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Snow after drought

Aspen Alley in the fall

 

Snow settles on ground

left thirsty by months of drought,

now kissed by moisture.

homestead cabin on Box Creek

Dudley Creek aspens

 
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Posted by on October 10, 2018 in Nature and Wildlife, Poetry

 

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Open winter; February thaw

This must be the February thaw.
It follows the January thaw, except
not much snow fell between
Aquarius and Pisces.

How will we know Spring?

Heifers on dry ground

Heifers on dry ground

she thinks she's hiding

she thinks she’s hiding

 

 

 

 

 

As storms pound the East Coast, and snow in Boston piles up, we watch our drifts melt away. We depend on snow for winter water for the sheep, and to bring summer moisture for everything. At Powder Flat, all our livestock are watering at reservoirs and wells.

 

 

 

The ewe lambs and old ewes still have a little snow below Lower Powder Spring

The ewe lambs and old ewes still have a little snow below Lower Powder Spring

The purebred ewes watering at Powder Flat

The purebred ewes watering at Powder Flat

The ewes watering below the Spring

The ewes watering below the Spring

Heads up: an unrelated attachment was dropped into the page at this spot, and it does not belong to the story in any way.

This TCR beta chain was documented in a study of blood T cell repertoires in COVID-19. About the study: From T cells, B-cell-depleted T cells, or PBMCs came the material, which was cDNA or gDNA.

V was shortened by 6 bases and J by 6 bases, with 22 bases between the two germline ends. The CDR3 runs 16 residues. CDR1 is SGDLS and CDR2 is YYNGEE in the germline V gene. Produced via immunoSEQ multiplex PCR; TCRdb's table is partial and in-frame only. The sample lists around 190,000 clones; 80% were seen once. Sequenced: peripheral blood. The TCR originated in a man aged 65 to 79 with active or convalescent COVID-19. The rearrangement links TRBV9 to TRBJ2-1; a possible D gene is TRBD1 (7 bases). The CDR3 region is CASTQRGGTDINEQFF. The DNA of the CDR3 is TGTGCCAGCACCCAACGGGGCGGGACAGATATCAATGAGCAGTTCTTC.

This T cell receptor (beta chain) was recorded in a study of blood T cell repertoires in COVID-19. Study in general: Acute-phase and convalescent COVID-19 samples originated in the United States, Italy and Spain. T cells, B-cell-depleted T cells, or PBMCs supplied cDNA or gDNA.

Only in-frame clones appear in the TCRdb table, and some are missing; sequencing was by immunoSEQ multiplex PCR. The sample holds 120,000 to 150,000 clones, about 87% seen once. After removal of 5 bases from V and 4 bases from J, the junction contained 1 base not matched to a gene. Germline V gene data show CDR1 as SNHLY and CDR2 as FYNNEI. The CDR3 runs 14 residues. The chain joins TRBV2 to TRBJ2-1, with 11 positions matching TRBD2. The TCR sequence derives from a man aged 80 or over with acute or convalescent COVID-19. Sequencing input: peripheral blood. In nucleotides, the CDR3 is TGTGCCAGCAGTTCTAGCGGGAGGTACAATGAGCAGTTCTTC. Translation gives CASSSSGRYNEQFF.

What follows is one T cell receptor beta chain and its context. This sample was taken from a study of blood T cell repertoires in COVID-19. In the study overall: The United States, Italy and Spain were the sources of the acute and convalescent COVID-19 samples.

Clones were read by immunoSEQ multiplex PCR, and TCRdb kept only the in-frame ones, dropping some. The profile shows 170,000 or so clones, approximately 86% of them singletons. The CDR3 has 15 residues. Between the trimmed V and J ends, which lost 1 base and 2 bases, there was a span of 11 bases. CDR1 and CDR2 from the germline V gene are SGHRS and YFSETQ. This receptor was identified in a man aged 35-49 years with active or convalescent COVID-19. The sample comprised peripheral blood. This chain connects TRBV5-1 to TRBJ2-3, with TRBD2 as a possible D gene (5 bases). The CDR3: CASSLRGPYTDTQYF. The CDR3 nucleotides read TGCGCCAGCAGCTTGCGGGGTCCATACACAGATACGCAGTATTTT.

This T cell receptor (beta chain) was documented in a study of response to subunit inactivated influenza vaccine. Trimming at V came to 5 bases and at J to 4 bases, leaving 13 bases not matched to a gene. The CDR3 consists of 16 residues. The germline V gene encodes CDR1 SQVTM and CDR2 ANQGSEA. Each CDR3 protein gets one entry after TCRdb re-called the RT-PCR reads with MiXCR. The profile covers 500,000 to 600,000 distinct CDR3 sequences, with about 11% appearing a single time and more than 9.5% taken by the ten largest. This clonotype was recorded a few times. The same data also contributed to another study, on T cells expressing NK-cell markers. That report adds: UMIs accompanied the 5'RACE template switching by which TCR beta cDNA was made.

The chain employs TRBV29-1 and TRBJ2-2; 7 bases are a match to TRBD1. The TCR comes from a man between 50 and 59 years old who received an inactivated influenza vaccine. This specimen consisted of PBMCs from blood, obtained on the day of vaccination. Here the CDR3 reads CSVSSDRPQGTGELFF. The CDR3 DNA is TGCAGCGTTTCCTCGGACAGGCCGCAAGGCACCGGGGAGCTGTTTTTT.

Reflections

Reflections

leaving the water hole

leaving the water hole

through the waterhole fence

through the waterhole fence

Apolinario and Pat talk about water, with input from the dogs

Jean Carlos and Pat talk about water, with input from the dogs

Siobhan, Pat and Maeve

Siobhan, Pat and Maeve

 

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Stolen kisses

Sunset, December 29, 2012

Sunset, December 29, 2012

Snowflakes brush like kisses
stolen as Old Man Drought
looks the other way
not seeing sweet soft touches
that fall like caresses
filling the spaces
where dry has slowly,
inexorably pushed and sucked
and laid bare the rise and fall
of landscape.

Snow falls and falls
and fills the thirsty land,
the creekbeds and ponds,
the rills and runs of arroyos
dry so long,
now filled with promise
of flood and flash and
a possible future
of spring grass.

A spring that could be
green with feed
for those who hunger–
grasses fed by winter snows
that kiss the earth with wet
and the promise of rain.

Maybe drought’s doom
will not curse us forever.
Maybe these snowflakes
sent like kisses, wet brushes
against our cheeks
portend a promise
of green and grass
and prosperity.

A lover’s kiss.
Take that
Old Man Drought.

 
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Posted by on December 29, 2012 in Nature and Wildlife, Poetry

 

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